Alternatively, if you’re running a business where customer satisfaction is more important than the volume of work, such as an education franchise, numbers might not be the best metric to track. Instead, looking at the results of customer surveys or observing your staff member at work could give you a better picture of their performance. 

If you spot that your employee’s work isn’t up to standard, careful monitoring will allow you to intervene quickly. It may be that your staff member needs more training or guidance to resolve silly mistakes, or it could be that they’re simply not right for your business. Either way, you can take steps to address any problems before they affect your operations. 

5. Make them feel appreciated

Studies have found the impact of praise on employees can make a staggering difference. Gallup discovered employees who have received praise in the last week can be up to 20% more productive. Another study, which looked at more than 200,000 participants over a ten year period, found that 79% of employees who left their jobs said a lack of appreciation was a key reason for their decision. 

Showing your staff you genuinely appreciate their efforts is one of the easiest, yet most effective, ways to coach them to success. A simple thank you, especially when they’ve gone above and beyond for the business, will make them feel motivated to continue trying their best.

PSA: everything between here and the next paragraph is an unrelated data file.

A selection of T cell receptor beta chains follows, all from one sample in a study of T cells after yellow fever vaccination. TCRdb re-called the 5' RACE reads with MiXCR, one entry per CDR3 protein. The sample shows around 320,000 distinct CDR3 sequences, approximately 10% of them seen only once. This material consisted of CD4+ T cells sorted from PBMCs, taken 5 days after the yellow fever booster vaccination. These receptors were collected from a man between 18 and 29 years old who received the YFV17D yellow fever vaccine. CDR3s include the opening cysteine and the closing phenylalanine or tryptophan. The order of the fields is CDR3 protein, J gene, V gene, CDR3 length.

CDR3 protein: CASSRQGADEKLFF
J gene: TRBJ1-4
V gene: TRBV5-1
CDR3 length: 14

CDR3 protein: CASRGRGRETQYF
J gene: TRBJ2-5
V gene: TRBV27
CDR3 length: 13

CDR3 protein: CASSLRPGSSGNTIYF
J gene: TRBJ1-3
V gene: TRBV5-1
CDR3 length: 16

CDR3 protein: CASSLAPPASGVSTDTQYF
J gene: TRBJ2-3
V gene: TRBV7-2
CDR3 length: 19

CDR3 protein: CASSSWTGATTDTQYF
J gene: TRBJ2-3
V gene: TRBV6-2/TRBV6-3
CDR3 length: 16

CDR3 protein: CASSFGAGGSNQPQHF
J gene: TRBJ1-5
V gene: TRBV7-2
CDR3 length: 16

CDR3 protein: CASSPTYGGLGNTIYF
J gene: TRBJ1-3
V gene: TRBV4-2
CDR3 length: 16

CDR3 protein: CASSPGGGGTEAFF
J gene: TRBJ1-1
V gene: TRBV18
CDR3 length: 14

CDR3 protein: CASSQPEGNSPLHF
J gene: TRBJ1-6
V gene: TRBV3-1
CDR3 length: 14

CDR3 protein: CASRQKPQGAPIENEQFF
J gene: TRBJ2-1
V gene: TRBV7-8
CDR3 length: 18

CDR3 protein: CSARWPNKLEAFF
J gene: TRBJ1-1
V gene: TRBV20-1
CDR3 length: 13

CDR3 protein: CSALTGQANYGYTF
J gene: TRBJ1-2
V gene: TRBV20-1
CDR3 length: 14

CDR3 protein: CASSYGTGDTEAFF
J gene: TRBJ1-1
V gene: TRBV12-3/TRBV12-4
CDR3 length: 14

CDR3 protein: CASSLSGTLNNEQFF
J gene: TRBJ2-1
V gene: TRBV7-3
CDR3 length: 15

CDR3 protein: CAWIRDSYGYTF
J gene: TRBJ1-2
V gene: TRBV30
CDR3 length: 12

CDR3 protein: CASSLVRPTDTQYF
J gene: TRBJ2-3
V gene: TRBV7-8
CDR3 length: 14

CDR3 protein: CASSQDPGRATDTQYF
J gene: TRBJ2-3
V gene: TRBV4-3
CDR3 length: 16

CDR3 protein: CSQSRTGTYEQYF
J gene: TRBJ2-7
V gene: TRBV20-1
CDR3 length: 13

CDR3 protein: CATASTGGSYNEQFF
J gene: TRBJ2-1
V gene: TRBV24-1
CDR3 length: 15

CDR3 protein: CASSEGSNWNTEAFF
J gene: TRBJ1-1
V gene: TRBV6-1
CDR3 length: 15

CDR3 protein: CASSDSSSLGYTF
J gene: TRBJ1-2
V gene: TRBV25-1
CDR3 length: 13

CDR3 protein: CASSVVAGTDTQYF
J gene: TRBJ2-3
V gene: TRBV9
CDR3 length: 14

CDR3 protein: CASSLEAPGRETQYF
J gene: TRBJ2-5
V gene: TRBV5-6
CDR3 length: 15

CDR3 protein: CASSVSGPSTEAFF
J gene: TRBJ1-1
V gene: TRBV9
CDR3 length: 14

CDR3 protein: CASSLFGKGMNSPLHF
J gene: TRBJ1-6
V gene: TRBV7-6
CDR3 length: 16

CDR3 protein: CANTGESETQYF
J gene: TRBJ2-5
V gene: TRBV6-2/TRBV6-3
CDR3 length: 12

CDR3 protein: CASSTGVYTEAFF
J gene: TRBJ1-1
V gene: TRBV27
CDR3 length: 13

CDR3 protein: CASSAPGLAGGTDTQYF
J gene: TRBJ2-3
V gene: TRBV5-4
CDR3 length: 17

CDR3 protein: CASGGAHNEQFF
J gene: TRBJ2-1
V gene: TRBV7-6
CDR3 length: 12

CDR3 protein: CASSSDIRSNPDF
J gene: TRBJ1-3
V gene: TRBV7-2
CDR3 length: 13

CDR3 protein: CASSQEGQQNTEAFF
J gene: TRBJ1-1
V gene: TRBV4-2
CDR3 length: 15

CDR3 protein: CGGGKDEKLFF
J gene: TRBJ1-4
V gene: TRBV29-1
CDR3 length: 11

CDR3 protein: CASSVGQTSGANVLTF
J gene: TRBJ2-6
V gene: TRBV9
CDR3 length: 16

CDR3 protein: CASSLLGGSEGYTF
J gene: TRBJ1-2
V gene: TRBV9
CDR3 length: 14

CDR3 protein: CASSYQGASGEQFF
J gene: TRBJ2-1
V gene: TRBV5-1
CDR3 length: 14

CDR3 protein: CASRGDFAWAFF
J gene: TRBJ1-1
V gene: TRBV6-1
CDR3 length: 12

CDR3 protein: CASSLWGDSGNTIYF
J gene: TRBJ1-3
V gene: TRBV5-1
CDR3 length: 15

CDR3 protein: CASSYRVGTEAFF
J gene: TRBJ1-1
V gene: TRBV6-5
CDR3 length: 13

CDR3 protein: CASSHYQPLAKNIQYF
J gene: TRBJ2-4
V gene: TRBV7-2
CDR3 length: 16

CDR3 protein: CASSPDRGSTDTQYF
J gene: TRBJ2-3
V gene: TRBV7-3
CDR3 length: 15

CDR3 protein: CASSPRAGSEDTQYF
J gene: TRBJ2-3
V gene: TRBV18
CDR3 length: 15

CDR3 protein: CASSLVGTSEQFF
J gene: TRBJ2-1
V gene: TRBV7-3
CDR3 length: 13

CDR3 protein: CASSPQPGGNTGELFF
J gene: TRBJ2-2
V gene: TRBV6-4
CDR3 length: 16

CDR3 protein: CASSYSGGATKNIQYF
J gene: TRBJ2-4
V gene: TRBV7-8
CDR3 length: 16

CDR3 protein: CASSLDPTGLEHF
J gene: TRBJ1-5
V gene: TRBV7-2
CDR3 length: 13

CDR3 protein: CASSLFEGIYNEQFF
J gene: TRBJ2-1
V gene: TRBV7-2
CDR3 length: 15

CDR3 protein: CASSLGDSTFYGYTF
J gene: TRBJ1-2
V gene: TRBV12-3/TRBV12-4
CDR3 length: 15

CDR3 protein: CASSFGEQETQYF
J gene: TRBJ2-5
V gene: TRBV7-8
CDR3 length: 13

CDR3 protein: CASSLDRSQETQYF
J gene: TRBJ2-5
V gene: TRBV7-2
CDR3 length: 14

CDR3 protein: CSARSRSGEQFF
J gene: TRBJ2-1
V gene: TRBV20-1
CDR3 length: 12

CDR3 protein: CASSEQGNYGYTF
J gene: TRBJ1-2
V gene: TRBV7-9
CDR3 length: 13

You could even reward them with small gestures for exceptional efforts or if your business has had a great month. A bottle of wine, £10 gift card or even a heartfelt email will show them why it’s worth putting in the extra effort.

Nail your employer debut

Guiding your employees to success can be tricky, but it will be so worth the effort when you’ve built a reliable and knowledgeable workforce. If you’re struggling with other aspects of being a first-time employer, we can help. Take a look at our other articles to learn more about how to be a better business owner and employer.